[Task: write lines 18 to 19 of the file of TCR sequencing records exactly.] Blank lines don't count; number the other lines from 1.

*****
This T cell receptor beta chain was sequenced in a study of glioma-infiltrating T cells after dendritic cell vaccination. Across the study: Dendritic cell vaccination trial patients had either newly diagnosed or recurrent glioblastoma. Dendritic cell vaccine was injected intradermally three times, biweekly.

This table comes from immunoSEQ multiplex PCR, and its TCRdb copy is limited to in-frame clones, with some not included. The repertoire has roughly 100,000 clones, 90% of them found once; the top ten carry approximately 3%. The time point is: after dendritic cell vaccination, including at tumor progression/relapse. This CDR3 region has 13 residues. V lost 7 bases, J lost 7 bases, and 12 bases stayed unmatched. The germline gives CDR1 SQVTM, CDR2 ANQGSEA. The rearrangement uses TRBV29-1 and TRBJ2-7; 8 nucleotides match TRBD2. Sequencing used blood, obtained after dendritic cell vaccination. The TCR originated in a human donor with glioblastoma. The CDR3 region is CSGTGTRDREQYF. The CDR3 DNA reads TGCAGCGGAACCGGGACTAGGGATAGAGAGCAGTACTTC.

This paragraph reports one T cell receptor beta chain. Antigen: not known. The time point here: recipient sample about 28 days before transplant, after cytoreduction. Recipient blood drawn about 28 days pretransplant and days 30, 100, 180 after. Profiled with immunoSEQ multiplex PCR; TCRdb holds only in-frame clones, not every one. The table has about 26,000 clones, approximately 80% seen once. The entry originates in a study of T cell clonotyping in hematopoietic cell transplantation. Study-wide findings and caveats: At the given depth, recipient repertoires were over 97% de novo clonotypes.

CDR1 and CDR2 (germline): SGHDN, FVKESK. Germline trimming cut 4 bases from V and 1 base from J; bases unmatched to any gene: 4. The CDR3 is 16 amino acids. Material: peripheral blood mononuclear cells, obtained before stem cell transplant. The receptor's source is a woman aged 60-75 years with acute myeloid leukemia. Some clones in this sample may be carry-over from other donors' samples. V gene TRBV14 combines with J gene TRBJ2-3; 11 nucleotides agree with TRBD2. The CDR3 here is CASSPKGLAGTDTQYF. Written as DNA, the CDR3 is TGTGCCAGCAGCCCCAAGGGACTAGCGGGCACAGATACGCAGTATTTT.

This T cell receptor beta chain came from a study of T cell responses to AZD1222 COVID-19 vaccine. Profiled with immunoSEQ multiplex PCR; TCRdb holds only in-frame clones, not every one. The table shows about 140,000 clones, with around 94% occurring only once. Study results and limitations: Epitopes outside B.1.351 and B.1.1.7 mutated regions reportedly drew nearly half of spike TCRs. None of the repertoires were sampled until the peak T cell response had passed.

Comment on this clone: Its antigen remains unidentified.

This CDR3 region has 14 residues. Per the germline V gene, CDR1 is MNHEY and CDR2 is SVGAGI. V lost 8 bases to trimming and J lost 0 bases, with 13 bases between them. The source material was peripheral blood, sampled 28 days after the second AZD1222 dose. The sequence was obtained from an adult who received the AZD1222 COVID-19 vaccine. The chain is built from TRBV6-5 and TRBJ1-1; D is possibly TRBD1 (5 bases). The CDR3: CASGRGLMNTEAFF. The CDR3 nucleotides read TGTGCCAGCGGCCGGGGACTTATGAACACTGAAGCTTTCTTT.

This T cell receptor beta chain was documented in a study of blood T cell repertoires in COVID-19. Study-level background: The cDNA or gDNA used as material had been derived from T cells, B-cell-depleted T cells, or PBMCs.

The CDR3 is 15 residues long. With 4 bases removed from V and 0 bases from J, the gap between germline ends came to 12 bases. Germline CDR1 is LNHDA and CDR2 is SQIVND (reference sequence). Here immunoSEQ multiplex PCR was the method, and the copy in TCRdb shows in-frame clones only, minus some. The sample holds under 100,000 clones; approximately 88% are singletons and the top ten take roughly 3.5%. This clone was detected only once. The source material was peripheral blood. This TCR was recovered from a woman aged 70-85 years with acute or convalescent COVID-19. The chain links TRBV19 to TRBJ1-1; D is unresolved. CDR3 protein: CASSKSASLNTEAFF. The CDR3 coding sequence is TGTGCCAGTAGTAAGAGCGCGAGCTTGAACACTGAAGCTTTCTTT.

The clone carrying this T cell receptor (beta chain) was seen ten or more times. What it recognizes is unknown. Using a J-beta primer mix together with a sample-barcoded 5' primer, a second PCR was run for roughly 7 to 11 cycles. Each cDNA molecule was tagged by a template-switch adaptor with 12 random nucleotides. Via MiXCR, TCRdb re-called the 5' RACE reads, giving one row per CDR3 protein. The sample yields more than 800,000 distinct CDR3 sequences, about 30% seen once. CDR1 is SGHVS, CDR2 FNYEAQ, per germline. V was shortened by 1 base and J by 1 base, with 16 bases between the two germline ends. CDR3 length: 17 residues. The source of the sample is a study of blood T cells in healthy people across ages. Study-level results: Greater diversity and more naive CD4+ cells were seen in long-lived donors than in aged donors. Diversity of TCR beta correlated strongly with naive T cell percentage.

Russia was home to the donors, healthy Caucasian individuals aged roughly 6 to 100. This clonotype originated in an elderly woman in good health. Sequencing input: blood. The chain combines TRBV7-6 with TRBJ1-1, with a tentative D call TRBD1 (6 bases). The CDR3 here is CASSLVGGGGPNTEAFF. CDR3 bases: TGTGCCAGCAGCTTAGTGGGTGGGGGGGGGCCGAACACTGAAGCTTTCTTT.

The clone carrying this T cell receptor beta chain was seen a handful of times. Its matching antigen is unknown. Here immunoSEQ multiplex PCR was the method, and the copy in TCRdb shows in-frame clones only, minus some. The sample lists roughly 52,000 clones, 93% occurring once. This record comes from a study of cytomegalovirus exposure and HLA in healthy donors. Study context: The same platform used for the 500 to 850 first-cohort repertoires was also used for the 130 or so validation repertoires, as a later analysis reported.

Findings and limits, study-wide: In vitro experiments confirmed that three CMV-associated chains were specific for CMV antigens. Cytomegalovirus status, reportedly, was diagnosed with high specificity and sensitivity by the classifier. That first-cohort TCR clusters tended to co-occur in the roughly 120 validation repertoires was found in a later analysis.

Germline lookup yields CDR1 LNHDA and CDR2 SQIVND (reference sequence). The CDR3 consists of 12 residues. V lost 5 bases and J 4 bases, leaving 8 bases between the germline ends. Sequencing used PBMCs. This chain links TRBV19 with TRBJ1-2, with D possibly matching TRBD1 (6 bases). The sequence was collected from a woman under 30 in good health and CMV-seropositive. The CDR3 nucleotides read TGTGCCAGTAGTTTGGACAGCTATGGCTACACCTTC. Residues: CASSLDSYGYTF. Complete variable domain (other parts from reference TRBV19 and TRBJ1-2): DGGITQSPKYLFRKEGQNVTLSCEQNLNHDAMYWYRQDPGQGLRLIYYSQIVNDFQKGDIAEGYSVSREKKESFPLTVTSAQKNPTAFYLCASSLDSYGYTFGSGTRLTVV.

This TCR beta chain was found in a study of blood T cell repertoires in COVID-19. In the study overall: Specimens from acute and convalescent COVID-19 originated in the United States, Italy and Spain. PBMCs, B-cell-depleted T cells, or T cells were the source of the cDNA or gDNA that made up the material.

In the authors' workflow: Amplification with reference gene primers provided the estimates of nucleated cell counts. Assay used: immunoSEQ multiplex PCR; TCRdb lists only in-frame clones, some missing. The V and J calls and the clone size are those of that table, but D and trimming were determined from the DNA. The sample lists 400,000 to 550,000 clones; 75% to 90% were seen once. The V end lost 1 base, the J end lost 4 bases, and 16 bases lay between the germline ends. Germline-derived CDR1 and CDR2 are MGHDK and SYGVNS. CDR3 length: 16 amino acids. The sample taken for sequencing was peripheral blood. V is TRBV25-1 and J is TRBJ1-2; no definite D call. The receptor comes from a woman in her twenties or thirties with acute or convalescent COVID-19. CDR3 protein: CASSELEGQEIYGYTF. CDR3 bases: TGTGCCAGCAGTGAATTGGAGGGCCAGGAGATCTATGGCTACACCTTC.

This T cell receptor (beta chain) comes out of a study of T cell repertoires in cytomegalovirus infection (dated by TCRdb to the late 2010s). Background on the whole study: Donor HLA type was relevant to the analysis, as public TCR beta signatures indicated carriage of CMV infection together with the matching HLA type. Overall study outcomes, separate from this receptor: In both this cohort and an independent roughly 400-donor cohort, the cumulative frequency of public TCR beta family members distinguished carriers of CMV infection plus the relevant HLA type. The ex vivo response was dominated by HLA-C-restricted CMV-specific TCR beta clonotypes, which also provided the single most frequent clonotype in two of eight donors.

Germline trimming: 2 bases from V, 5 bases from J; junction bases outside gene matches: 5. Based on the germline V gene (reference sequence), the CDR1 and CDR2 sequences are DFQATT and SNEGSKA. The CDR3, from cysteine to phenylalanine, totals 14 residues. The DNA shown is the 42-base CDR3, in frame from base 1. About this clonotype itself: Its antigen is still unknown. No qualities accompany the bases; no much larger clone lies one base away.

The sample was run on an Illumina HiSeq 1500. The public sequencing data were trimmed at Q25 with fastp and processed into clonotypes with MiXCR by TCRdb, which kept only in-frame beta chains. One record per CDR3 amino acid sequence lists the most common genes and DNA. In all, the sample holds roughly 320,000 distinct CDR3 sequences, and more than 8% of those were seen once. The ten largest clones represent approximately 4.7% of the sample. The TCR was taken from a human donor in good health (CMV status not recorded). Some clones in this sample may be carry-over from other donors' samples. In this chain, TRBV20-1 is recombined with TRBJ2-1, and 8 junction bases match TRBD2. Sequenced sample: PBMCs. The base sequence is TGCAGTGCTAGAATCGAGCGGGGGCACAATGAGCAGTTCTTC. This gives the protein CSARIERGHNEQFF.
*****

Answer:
Germline trimming: 2 bases from V, 5 bases from J; junction bases outside gene matches: 5. Based on the germline V gene (reference sequence), the CDR1 and CDR2 sequences are DFQATT and SNEGSKA. The CDR3, from cysteine to phenylalanine, totals 14 residues. The DNA shown is the 42-base CDR3, in frame from base 1. About this clonotype itself: Its antigen is still unknown. No qualities accompany the bases; no much larger clone lies one base away.

The sample was run on an Illumina HiSeq 1500. The public sequencing data were trimmed at Q25 with fastp and processed into clonotypes with MiXCR by TCRdb, which kept only in-frame beta chains. One record per CDR3 amino acid sequence lists the most common genes and DNA. In all, the sample holds roughly 320,000 distinct CDR3 sequences, and more than 8% of those were seen once. The ten largest clones represent approximately 4.7% of the sample. The TCR was taken from a human donor in good health (CMV status not recorded). Some clones in this sample may be carry-over from other donors' samples. In this chain, TRBV20-1 is recombined with TRBJ2-1, and 8 junction bases match TRBD2. Sequenced sample: PBMCs. The base sequence is TGCAGTGCTAGAATCGAGCGGGGGCACAATGAGCAGTTCTTC. This gives the protein CSARIERGHNEQFF.